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Go Veggie With Style This work has been published in the Teen Ink monthly print magazine.

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I am a vegetarian. Many people are quick to stereotype vegetarianism as bizarre behavior, appropriate for those on another planet. I treasure our Earth, and since we only have one, we should protect it and the wildlife that populates it. But that’s only one reason to be a vegetarian.

Vegetarians may live longer, healthier lives. There is a ­correlation between red meat consumption and diseases ­including osteoporosis, kidney stones, gall stones, ­diabetes, multiple sclerosis, arthritis, gum disease, and even acne. From an economic standpoint, it requires less land, money, and energy to produce foods for a vegetarian diet. While there are many benefits to being a vegetarian, only a handful of those who attempt to adopt this lifestyle succeed.

The most important quality is dedication. We are surrounded by meat. It would be easy to forgo vegetarianism at any moment and devour a steak. This is why vegetarians must be staunch and zealous.

Creativity is almost as important as commitment. It’s easy to tire of eating nothing but ­salad. But with a little creativity and some soy products, almost any meal can become vege­tarian-friendly. Many ethnic cuisines also offer abundant flavorful options. Studying these cultures is an excellent way to generate new ideas. Another is to go to a restaurant that specializes in vegetarian food. This can spark a plethora of creative ideas.

Since creativity is a necessary attribute, it is no coincidence that many vegetarians work in creative fields. Many brilliant individuals were vegetarians, including Socrates, Leonardo da Vinci, and Albert Einstein. Some current famous vegetarians are Madonna, Paul McCartney, ­Natalie Portman, Pink, and Milo Ventimiglia.

Not everyone wants to be a vegetarian. Accepting this is part of being a vegetarian with style. Forcing your beliefs on others, by subjecting them to long lectures on the nutritional benefits of not eating meat or shoving PETA fliers in their faces, is disrespectful. Stylish vegetarians should also be able to gracefully decline a meaty dish without offending their hosts. Another differentiating quality between the stylish and the un-stylish vegetarian is the ability to stick with it. The latter group can typically be overheard saying things like “I’m a vegetarian – I just eat chicken,” or “I haven’t eaten meat in ten days. I’m a vegetarian.”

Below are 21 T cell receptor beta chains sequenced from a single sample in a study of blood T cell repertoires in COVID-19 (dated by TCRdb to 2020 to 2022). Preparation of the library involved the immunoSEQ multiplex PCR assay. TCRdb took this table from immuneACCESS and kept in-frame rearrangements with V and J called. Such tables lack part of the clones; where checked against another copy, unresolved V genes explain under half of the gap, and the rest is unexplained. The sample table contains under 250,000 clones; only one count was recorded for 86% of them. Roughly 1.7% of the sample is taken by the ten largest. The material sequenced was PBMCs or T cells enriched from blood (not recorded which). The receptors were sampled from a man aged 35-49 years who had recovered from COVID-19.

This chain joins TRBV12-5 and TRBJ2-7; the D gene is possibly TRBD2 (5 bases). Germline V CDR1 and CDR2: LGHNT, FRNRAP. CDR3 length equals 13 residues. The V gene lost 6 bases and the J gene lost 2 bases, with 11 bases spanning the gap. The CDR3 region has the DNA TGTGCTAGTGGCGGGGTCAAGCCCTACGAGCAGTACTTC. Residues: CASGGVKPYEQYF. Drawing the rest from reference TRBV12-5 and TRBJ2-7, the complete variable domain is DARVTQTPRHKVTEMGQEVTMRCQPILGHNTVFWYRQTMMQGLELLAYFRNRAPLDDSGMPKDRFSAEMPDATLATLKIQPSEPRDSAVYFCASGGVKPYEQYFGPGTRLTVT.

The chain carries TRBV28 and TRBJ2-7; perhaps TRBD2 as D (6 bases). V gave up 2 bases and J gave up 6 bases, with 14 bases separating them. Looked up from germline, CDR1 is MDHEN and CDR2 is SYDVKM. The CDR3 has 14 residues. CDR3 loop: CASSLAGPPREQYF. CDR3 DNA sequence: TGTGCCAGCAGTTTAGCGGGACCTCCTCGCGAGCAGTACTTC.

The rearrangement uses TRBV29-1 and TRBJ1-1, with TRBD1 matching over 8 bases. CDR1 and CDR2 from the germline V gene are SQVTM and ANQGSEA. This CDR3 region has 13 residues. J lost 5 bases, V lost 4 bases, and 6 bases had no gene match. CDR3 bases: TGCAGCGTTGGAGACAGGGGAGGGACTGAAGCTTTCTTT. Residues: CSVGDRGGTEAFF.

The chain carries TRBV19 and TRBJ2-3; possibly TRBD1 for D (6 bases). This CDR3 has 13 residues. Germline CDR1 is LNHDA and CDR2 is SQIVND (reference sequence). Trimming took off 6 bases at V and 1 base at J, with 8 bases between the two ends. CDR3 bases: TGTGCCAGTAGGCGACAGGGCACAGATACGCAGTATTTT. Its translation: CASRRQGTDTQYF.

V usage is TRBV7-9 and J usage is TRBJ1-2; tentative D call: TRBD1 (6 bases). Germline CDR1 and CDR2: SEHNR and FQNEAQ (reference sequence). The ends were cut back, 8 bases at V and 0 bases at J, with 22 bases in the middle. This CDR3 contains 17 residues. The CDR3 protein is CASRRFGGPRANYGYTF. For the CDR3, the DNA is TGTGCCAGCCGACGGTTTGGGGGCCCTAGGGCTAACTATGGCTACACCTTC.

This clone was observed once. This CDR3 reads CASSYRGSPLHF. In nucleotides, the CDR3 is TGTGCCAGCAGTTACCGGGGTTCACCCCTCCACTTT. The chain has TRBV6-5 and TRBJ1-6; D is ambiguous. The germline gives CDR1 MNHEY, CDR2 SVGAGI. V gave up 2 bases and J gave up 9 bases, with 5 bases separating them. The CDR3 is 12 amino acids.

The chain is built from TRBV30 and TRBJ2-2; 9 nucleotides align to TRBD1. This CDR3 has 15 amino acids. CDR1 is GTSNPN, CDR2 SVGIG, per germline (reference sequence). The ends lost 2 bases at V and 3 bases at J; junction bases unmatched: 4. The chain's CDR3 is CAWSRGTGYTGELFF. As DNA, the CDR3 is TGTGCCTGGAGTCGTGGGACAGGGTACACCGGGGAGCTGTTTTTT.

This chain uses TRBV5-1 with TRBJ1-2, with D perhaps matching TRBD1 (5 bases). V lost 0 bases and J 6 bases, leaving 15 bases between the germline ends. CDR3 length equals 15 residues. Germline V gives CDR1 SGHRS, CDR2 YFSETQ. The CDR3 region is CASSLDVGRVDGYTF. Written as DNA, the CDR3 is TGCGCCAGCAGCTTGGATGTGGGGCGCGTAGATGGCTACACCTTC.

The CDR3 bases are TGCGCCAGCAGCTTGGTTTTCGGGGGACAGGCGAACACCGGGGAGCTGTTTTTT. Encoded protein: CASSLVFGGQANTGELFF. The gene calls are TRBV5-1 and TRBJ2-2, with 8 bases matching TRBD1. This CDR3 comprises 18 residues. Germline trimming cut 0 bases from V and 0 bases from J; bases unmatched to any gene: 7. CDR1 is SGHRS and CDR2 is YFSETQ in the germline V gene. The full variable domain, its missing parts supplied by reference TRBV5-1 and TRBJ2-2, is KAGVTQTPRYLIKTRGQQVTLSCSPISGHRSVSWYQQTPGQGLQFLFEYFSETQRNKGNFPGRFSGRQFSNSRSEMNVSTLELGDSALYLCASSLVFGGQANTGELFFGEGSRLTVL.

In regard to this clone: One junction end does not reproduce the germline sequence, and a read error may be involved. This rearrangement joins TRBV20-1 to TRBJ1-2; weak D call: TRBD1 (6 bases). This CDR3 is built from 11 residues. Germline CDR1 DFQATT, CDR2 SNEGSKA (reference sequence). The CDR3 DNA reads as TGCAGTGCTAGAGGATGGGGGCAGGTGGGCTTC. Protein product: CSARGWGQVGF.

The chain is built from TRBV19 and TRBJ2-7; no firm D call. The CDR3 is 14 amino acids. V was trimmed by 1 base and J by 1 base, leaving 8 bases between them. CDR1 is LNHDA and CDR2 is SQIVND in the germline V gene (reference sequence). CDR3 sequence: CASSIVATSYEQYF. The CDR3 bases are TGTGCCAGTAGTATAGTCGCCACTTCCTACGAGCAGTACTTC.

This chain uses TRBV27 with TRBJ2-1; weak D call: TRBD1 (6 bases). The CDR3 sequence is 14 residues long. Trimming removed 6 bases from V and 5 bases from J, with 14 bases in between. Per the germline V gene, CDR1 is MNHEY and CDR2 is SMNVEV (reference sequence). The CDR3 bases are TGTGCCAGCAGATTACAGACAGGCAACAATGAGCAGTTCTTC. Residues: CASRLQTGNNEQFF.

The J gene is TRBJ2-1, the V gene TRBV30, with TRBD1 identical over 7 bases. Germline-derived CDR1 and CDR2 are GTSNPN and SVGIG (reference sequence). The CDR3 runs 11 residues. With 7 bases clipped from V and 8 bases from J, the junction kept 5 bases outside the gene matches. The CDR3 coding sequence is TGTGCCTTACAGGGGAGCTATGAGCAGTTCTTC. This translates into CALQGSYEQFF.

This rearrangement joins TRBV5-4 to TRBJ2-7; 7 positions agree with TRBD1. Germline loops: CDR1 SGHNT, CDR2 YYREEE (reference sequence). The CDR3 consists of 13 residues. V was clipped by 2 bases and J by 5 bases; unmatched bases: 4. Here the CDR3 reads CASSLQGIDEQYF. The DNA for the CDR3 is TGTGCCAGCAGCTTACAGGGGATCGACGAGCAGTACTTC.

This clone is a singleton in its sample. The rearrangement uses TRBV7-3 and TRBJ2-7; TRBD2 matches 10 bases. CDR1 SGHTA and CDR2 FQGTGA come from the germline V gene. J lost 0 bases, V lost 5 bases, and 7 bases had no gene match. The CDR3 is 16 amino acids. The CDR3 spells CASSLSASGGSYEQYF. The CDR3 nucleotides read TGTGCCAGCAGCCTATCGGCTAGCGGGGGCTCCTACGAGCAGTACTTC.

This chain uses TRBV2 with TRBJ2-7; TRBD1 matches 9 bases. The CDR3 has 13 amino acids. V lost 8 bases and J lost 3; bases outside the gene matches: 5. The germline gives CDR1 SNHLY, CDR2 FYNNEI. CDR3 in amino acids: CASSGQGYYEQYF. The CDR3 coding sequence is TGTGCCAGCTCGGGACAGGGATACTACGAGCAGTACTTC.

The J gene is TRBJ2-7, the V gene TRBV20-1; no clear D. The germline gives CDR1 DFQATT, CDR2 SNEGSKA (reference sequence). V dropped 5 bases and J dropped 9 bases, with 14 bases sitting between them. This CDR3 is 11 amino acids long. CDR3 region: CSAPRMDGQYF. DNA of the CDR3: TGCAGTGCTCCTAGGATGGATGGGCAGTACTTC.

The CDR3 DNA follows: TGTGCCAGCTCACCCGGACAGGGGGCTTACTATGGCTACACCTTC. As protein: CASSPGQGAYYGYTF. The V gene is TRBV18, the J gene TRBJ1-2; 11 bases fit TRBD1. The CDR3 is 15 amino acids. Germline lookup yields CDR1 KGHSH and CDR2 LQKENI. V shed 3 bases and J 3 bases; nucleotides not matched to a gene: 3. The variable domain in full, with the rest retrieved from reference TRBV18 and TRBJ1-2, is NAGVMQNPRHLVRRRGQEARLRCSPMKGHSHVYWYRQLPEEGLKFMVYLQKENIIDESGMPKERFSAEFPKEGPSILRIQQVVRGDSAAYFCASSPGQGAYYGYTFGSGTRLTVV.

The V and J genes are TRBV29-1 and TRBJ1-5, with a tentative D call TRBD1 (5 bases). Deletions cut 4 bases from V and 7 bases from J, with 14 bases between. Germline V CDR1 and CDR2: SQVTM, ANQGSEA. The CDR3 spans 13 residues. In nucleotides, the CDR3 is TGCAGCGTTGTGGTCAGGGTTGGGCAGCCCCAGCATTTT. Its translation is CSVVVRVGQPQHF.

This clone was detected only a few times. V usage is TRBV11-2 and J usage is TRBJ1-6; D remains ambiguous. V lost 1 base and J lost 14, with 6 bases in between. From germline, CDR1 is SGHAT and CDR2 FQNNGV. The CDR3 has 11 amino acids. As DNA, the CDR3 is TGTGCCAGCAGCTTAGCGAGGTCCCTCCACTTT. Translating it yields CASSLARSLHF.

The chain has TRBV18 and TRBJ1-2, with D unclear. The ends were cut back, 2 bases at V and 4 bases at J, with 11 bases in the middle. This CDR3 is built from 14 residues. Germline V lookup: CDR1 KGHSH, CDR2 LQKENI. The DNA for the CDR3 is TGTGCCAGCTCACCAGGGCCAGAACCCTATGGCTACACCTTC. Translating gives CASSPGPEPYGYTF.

Being educated is also important. Do your ­research about different types of vegetarians, and learn as much nutritional information as possible. Your goal as a stylish vegetarian is to be healthy, not trendy. Don’t become a vegetarian solely ­because a celebrity says it’s cool. People who do rarely stick with it for long.

Being a successful vegetarian has been easy for me – I’ve been one since I was born. My family is vegetarian, so no meat is available in my house. However, constantly being surrounded by others who eat meat, and sometimes those who are not accepting of vegetarianism, can be a challenge. To be successful, I’ve relied on personal traits like flexibility, since I’m often in situations where the food choices aren’t ideal.

A common mistake is quitting before your body has adjusted to the transition. It can be difficult to stay committed in the beginning because of temptation. How­ever, this fades over time.

Another common mistake is quitting because you’ve been misinformed about the ­nutritional wisdom of being a vegetarian. That’s why it is vital to be educated. Countless people will tell you that it’s impossible to obtain the nutrients and protein your body requires without meat, but they are incorrect. People actually need only 44 to 55 grams of protein a day, and that is easily found in a vegetarian diet. Many meat eaters are consuming triple that amount, which is not beneficial; on the contrary, it has been linked with Alz­heimer’s disease. Vegetables can also supply all the vitamins, minerals, and nutrients your body needs. However, if you’re still not convinced, you can take a multivitamin.

A society in which people have the constitutional right to live freely is well suited for vegetarians. If you need further convincing, read Fast Food Nation by Eric Schlosser. In a style comparable to Upton Sinclair’s The Jungle, Schlosser passionately exposes the dangers of eating meat. For great recipes, How to Cook Everything Vegetarian by Mark Bittman has got you covered.

Vegetarianism is an important cause that more people should support. PETA estimates that every vegetarian saves over a hundred animals a year. Not only is being a vegetarian healthy, but it also has a positive impact on the world.

This work has been published in the Teen Ink monthly print magazine. This piece has been published in Teen Ink’s monthly print magazine.

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This article has 144 comments. Post your own now!

kadyladystone This work has been published in the Teen Ink monthly print magazine. said...
Mar. 9, 2010 at 7:40 pm
I applaud you for this well-written article as well. I just may consider going vegetarian for a number of the same reasons you listed. :)
naturelover123 said...
Mar. 8, 2010 at 8:32 pm
I like this article...very well written with tons of facts. I like how it shows that vegetarianism can be creative and fun instead of boring, and how it doesn't insult those who aren't vegetarian.